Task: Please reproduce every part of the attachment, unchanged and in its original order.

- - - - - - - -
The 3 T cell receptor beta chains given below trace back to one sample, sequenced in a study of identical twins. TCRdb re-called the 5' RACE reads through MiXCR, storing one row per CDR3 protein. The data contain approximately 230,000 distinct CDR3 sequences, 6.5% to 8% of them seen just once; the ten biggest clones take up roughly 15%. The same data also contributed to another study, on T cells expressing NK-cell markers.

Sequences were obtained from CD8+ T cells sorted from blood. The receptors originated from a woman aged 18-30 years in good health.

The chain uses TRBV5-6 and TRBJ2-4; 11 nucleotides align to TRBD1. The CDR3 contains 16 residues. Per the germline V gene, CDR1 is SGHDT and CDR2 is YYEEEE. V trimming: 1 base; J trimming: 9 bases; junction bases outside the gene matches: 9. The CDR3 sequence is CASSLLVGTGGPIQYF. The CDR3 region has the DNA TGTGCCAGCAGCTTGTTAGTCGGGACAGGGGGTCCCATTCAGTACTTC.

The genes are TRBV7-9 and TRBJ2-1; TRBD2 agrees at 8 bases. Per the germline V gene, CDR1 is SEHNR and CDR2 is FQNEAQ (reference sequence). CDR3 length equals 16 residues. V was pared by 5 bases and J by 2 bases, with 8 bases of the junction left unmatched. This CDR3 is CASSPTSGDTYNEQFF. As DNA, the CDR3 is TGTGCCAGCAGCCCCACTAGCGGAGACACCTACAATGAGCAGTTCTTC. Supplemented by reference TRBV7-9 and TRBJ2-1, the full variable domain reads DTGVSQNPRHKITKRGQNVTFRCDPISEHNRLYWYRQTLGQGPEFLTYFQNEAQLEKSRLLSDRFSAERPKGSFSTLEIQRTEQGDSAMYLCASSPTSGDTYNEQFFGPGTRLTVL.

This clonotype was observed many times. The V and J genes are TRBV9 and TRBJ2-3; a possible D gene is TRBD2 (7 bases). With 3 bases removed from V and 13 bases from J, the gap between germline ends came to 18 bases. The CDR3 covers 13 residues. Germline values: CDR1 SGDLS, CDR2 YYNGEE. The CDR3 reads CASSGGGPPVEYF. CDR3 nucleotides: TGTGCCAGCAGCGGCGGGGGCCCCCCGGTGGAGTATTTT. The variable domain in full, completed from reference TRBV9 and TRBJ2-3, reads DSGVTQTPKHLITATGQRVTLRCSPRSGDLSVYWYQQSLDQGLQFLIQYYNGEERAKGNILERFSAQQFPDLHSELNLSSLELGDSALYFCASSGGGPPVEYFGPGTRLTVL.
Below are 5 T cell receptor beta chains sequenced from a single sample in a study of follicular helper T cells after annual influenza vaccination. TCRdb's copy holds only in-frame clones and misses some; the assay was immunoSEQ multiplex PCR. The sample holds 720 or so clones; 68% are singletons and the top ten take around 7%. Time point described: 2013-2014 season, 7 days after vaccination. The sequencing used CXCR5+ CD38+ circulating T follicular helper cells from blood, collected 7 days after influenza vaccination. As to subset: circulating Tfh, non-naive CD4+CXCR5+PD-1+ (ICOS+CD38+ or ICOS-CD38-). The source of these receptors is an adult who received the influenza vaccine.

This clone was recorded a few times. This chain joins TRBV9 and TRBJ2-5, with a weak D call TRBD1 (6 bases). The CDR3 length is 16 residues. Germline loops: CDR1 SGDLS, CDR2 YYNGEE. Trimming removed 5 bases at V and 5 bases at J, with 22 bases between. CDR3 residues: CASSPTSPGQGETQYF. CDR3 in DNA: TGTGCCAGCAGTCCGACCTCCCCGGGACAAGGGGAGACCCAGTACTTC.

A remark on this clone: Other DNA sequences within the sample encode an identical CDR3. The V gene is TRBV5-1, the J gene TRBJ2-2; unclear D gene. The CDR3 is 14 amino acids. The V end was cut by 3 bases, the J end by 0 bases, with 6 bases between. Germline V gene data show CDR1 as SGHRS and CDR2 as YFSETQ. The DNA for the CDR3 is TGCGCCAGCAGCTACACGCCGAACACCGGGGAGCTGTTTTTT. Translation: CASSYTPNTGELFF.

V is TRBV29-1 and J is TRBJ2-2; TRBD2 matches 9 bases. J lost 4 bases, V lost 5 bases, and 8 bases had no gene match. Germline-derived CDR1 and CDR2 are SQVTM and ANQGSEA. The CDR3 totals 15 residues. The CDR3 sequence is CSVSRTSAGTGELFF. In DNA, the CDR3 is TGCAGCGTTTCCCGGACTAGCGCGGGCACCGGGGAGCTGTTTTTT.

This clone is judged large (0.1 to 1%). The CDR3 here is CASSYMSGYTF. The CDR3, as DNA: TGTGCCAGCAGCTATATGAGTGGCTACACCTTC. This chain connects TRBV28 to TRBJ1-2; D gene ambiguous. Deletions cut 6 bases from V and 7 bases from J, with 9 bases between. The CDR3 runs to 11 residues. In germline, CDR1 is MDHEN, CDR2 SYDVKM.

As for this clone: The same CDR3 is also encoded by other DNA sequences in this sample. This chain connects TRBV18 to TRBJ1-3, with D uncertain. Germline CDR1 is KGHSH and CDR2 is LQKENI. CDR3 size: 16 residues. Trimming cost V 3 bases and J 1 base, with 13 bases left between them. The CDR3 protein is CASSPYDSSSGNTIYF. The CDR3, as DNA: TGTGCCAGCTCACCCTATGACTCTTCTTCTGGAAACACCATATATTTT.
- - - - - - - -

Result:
The 3 T cell receptor beta chains given below trace back to one sample, sequenced in a study of identical twins. TCRdb re-called the 5' RACE reads through MiXCR, storing one row per CDR3 protein. The data contain approximately 230,000 distinct CDR3 sequences, 6.5% to 8% of them seen just once; the ten biggest clones take up roughly 15%. The same data also contributed to another study, on T cells expressing NK-cell markers.

Sequences were obtained from CD8+ T cells sorted from blood. The receptors originated from a woman aged 18-30 years in good health.

The chain uses TRBV5-6 and TRBJ2-4; 11 nucleotides align to TRBD1. The CDR3 contains 16 residues. Per the germline V gene, CDR1 is SGHDT and CDR2 is YYEEEE. V trimming: 1 base; J trimming: 9 bases; junction bases outside the gene matches: 9. The CDR3 sequence is CASSLLVGTGGPIQYF. The CDR3 region has the DNA TGTGCCAGCAGCTTGTTAGTCGGGACAGGGGGTCCCATTCAGTACTTC.

The genes are TRBV7-9 and TRBJ2-1; TRBD2 agrees at 8 bases. Per the germline V gene, CDR1 is SEHNR and CDR2 is FQNEAQ (reference sequence). CDR3 length equals 16 residues. V was pared by 5 bases and J by 2 bases, with 8 bases of the junction left unmatched. This CDR3 is CASSPTSGDTYNEQFF. As DNA, the CDR3 is TGTGCCAGCAGCCCCACTAGCGGAGACACCTACAATGAGCAGTTCTTC. Supplemented by reference TRBV7-9 and TRBJ2-1, the full variable domain reads DTGVSQNPRHKITKRGQNVTFRCDPISEHNRLYWYRQTLGQGPEFLTYFQNEAQLEKSRLLSDRFSAERPKGSFSTLEIQRTEQGDSAMYLCASSPTSGDTYNEQFFGPGTRLTVL.

This clonotype was observed many times. The V and J genes are TRBV9 and TRBJ2-3; a possible D gene is TRBD2 (7 bases). With 3 bases removed from V and 13 bases from J, the gap between germline ends came to 18 bases. The CDR3 covers 13 residues. Germline values: CDR1 SGDLS, CDR2 YYNGEE. The CDR3 reads CASSGGGPPVEYF. CDR3 nucleotides: TGTGCCAGCAGCGGCGGGGGCCCCCCGGTGGAGTATTTT. The variable domain in full, completed from reference TRBV9 and TRBJ2-3, reads DSGVTQTPKHLITATGQRVTLRCSPRSGDLSVYWYQQSLDQGLQFLIQYYNGEERAKGNILERFSAQQFPDLHSELNLSSLELGDSALYFCASSGGGPPVEYFGPGTRLTVL.
Below are 5 T cell receptor beta chains sequenced from a single sample in a study of follicular helper T cells after annual influenza vaccination. TCRdb's copy holds only in-frame clones and misses some; the assay was immunoSEQ multiplex PCR. The sample holds 720 or so clones; 68% are singletons and the top ten take around 7%. Time point described: 2013-2014 season, 7 days after vaccination. The sequencing used CXCR5+ CD38+ circulating T follicular helper cells from blood, collected 7 days after influenza vaccination. As to subset: circulating Tfh, non-naive CD4+CXCR5+PD-1+ (ICOS+CD38+ or ICOS-CD38-). The source of these receptors is an adult who received the influenza vaccine.

This clone was recorded a few times. This chain joins TRBV9 and TRBJ2-5, with a weak D call TRBD1 (6 bases). The CDR3 length is 16 residues. Germline loops: CDR1 SGDLS, CDR2 YYNGEE. Trimming removed 5 bases at V and 5 bases at J, with 22 bases between. CDR3 residues: CASSPTSPGQGETQYF. CDR3 in DNA: TGTGCCAGCAGTCCGACCTCCCCGGGACAAGGGGAGACCCAGTACTTC.

A remark on this clone: Other DNA sequences within the sample encode an identical CDR3. The V gene is TRBV5-1, the J gene TRBJ2-2; unclear D gene. The CDR3 is 14 amino acids. The V end was cut by 3 bases, the J end by 0 bases, with 6 bases between. Germline V gene data show CDR1 as SGHRS and CDR2 as YFSETQ. The DNA for the CDR3 is TGCGCCAGCAGCTACACGCCGAACACCGGGGAGCTGTTTTTT. Translation: CASSYTPNTGELFF.

V is TRBV29-1 and J is TRBJ2-2; TRBD2 matches 9 bases. J lost 4 bases, V lost 5 bases, and 8 bases had no gene match. Germline-derived CDR1 and CDR2 are SQVTM and ANQGSEA. The CDR3 totals 15 residues. The CDR3 sequence is CSVSRTSAGTGELFF. In DNA, the CDR3 is TGCAGCGTTTCCCGGACTAGCGCGGGCACCGGGGAGCTGTTTTTT.

This clone is judged large (0.1 to 1%). The CDR3 here is CASSYMSGYTF. The CDR3, as DNA: TGTGCCAGCAGCTATATGAGTGGCTACACCTTC. This chain connects TRBV28 to TRBJ1-2; D gene ambiguous. Deletions cut 6 bases from V and 7 bases from J, with 9 bases between. The CDR3 runs to 11 residues. In germline, CDR1 is MDHEN, CDR2 SYDVKM.

As for this clone: The same CDR3 is also encoded by other DNA sequences in this sample. This chain connects TRBV18 to TRBJ1-3, with D uncertain. Germline CDR1 is KGHSH and CDR2 is LQKENI. CDR3 size: 16 residues. Trimming cost V 3 bases and J 1 base, with 13 bases left between them. The CDR3 protein is CASSPYDSSSGNTIYF. The CDR3, as DNA: TGTGCCAGCTCACCCTATGACTCTTCTTCTGGAAACACCATATATTTT.